When it’s time to go in front of the board and talk about what you’ve conquered this year, most brands, agencies, and ad-tech companies will have some version of the cross-channel marketing initiative on their list of accomplishments. It has been a big one this year, like “mobile” and “social.” It’s time. And, like mobile and social before it, “cross-channel” can mean a lot of different things to different people.
I have heard many companies describe their cross-channel initiatives, and it’s clear that they are not all working on the same issue. They are tackling very different objectives. Some of them approached cross-channel as a content solution, some as a measurement solution, or a device-matching solution, a real-time activation solution, or a universal ID solution. In reality, the best results will only come as a holistic combination of several of these.
It’s a tall order that is searching for an elusive paragon: creating true, real-time, cross-channel, 1-to-1 customer relationships and profiles. It’s the Shangri La of data-driven digital marketing. Can you know that the person you just saw shopping on the desktop is now engaging with your content on a phone or tablet, or visiting your brick-and-mortar store, or talking with your call center, or reading an email that you sent yesterday? Doing this requires a lot of moving pieces that originate in silos in most organizations, but with the right foundation, it is a very achievable goal.
The first wave of cross-channel initiatives were built around making sure that all content (editorial and advertising) looked good on all devices: Flash to HTML5 and responsive design projects were undertaken, and now most content looks good everywhere and is formatted for every screen. Many big publishers are still in this phase: I recently spoke with a large, traditional print publisher who is still redesigning their sites to take advantage of responsive design.
Meanwhile, more adventurous companies are exploring forward-looking content solutions that focus on cross-channel content synchronization. That is, how can you start a customer’s mobile browsing experience right where they dropped off their desktop browsing experience?
Another set of early cross-channel initiatives were aimed at creating cross-channel customer profiles by building a large repository of historical data—a large database of structured data that brought all of the silos together in one place, long after it had been collected. You could see email, loyalty, point of sale, and campaign data in one place, but any connections were made historically, and most behavioral marketing or retargeting was based on these historical connections.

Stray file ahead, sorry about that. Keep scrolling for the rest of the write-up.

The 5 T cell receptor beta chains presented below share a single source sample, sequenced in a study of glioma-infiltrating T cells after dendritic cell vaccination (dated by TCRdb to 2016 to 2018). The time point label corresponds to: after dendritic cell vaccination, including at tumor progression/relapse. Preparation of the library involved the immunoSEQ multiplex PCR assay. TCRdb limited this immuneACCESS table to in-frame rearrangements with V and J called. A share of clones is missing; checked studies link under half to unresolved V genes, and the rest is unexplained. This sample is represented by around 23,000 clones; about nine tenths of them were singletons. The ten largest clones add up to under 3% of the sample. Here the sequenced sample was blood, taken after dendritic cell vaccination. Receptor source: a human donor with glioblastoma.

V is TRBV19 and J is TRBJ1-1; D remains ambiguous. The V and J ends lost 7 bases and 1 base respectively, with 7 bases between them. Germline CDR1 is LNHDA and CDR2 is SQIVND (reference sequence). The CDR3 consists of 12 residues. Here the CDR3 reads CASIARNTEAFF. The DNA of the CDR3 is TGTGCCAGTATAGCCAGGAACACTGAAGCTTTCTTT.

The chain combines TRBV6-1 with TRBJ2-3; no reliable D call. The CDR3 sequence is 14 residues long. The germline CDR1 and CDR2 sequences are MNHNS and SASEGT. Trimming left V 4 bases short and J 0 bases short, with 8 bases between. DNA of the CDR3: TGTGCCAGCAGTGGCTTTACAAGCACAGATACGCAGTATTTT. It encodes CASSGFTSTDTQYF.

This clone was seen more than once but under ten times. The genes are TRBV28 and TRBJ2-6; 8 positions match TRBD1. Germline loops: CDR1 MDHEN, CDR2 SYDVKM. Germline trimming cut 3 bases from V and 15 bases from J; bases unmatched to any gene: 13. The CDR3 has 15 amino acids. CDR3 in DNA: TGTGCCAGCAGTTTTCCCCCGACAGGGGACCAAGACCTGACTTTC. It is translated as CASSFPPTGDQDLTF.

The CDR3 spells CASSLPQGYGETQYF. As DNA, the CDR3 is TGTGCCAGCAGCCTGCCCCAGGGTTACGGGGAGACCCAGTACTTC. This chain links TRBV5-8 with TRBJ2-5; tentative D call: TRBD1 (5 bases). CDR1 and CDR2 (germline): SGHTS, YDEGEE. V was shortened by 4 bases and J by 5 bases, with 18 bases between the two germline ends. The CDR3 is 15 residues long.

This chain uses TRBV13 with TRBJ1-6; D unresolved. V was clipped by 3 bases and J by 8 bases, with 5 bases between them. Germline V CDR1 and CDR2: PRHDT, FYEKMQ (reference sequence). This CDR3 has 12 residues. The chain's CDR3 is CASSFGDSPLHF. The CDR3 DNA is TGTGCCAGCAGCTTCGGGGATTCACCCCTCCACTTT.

Another common tactic applied by companies under the banner of cross-channel initiatives has been to focus on the real-time events that customers trigger, but in a very channel-specific manner. Many companies rely on this approach, and that is clearly reflected in the amount of money our industry puts into search marketing to take advantage of real-time search intent, followed by display and email retargeting.
The illusion of real-time quickly gives way to the reality that many of these systems are hours—if not days—behind. Take the pesky display ad that didn’t start following you until days after you originally did your online shopping research, and now won’t stop following you in spite of the fact that you already made the purchase—within hours of your first shopping activity.
Another solution for cross-channel initiatives focuses on matching devices, via what’s called probabilistic matching. This method relies on suppositions that certain devices are likely to belong to the same person or household, based on a number of variables like geolocation and time/date stamps.
Alternatively, powerful technologies such as Signal Universal ID make it possible to do actual customer matching across channels. This method, known as deterministic matching, uses actual authentication events by actual consumers as they engage with content to retain a unique identifier for that user across multiple channels including desktop, email, web, mobile, social, loyalty programs, point-of-sale, etc.
It’s clear that when you hear a company say that it has already applied a solution for cross-channel, it could mean a number of different things. Inversely, if you think your own cross-channel solution is solving for all of the intricacies of cross-channel marketing, you should dig deep and consider the multitude of touch points and engagement between you and your customers—content, devices, Universal IDs, measurement, marketing—and look closely at how cross-channel you actually are.
To truly create meaningful one-to-one conversations and cross-channel success, the only solution is a strong foundation of data collection that ties it all together in real-time at the moment of data creation, tears down internal data silos, and activates every data-driven marketing effort with a clear and holistic view of each user.
So the next time you get a chance to share your cross-channel successes, don’t forget about cross-channel’s benefits to the whole company, from content, personalization, and analytics, to more effective media buying, better measurement, and a real relationship with real customers. And be sure to enjoy the adventure of getting to Shangri La.